“The fatal mistake is in the notion that he (the child) must learn ‘outlines,’ of the whole history… of the world. Let him, on the contrary, linger pleasantly over the history of a single man, a short period, until he thinks the thoughts of that man, is at home in the ways of that period. Though he is reading and thinking of the life time of a single man, he is really getting intimately acquainted with the history of a whole nation for a whole age.” ~ Charlotte Mason
I love the way the Lord will send a voice of wisdom to speak to our unspoken anxieties even before we ask. I am thankful for the numbers of you who wrote in various places about the credits, and I wanted to be sure you knew that I did read the HSLDA links. I am clearer now, except that I forgot to list a couple of "courses," so I still have a fresh set of questions regarding where/if they count as a full credit, 1/2 credit, etc. I believe that I can lump Vocabulary in with Language Arts, but Current Events won’t fit into Ancient History too well. Also, if I count the actual hours that the oldest takes, it would equal far more hours than the credit value that I would assign to it in theory–she’ll never be accused of not stopping to smell the roses, you know?
So anyway, another of my almost-time-for-high-school anxieties was a nagging need for a textbook or something that provided history in a very linear fashion, making it easier than easy to develop a timeline, pull it all together, etc. You’d think after years of using Miss Mason’s approach and seeing wonderful results that I’d know better, but I think that because several of these books are classics that I’ve heard of but not read myself, I was uncertain of my ability to be a valuable resource. In checking out Hold that Thought Notebooking (see here), I found this quote, and I immediately recognized it as a word in season. I placed it here as a reminder to myself, and I hope it ministers to you, too. Also, I gave up scanning these history pages from the older two after repeated issues with the scanner, and I decided to take advantage of the camera instead. I won’t list the notes under each pic as this post would quickly become way too long, but nevertheless, here goes.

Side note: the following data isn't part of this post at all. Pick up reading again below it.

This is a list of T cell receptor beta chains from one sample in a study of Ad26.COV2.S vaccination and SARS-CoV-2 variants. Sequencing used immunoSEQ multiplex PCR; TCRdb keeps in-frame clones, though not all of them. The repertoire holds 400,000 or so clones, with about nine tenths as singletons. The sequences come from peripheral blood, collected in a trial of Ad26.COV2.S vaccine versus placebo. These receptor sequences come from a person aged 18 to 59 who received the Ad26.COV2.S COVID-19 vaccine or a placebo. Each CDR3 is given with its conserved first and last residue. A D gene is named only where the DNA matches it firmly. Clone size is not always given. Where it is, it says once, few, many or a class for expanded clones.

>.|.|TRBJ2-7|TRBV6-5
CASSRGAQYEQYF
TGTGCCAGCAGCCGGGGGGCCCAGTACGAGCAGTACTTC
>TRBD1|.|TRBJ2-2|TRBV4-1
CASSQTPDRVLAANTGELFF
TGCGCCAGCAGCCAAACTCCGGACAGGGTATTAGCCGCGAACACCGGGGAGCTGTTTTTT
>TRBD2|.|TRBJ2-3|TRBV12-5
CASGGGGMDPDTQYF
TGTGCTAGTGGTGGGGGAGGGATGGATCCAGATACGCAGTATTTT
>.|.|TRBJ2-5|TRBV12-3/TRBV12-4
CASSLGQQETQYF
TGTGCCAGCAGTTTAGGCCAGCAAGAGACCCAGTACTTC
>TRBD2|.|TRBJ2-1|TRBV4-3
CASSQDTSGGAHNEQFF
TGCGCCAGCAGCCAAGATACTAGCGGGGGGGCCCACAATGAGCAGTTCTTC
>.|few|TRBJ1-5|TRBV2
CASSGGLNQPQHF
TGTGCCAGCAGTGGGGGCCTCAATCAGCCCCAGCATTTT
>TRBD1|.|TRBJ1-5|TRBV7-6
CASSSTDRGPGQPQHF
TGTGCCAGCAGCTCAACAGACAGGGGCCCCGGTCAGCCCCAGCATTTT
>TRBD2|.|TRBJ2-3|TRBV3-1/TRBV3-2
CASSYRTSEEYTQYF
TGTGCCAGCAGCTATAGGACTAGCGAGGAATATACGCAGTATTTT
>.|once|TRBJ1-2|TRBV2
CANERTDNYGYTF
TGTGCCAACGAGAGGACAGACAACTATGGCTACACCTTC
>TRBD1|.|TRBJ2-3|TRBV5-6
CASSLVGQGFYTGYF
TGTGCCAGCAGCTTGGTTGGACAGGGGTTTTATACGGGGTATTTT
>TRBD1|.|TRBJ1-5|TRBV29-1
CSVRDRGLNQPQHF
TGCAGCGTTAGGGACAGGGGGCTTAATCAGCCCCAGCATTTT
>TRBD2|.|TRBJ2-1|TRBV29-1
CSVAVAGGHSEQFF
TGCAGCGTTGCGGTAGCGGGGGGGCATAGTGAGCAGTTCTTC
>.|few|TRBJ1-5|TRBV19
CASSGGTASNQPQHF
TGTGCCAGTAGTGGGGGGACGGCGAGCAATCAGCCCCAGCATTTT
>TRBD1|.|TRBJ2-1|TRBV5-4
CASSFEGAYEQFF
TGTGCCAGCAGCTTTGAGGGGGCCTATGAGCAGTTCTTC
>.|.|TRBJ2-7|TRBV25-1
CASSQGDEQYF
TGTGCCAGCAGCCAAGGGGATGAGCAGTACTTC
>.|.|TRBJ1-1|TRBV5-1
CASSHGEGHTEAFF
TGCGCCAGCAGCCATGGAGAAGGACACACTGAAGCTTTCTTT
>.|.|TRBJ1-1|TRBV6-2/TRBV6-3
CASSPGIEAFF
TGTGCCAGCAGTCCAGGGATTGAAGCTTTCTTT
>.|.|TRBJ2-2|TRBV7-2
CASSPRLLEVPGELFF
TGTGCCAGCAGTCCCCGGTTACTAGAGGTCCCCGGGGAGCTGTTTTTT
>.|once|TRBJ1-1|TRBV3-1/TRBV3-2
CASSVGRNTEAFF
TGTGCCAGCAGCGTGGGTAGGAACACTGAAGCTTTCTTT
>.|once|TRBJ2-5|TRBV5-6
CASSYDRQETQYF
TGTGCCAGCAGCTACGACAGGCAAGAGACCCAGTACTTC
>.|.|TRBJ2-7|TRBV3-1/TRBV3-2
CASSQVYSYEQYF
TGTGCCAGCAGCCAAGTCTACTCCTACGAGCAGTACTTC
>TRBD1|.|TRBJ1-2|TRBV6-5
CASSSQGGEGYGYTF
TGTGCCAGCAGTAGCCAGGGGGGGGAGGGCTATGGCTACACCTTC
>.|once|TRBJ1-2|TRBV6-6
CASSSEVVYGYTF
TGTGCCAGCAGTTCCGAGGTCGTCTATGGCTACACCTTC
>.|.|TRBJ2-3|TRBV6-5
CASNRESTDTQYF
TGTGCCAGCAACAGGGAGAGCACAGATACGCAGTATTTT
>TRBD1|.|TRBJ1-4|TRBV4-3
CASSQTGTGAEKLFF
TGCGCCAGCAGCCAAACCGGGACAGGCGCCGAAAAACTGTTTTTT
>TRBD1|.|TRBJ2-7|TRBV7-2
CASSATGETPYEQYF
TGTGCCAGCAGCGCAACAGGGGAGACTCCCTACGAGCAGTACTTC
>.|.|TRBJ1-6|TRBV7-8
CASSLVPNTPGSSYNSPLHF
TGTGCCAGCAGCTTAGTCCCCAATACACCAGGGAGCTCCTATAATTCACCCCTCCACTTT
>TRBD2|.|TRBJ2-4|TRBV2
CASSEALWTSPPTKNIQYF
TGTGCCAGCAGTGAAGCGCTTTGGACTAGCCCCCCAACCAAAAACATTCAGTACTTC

From our daughter (beginning on a previous page, not shown):
‘In that day, paved roads hadn’t been made. People were still riding on dry or muddy dirt roads with ruts, rocks and no road separators. Most people were, of course, use to it, but others wanted newer and smoother roads. Roadmakers started thinking of different materials for the new roads, but sadly most ideas didn’t last long. Also, people didn’t want to pay for new roads. They were all thinking about making canals instead. The road ideas were put aside for plans of making the canal. With the help of Irishmen who were needy during their Great Potato Famine, the canal was finished in 8 years. It was called the Grand Canal before it later became the Erie Canal.’
From our son:
‘Even though America was winning the war, England won many battles. The last battle was in Yorktown. America won. After the war Congress tried to make a government. But many people were scared that a president would be like a king.’
It is said that those who do not remember their history are doomed to repeat it. Where might this country be if more of us got to embrace our history in this way?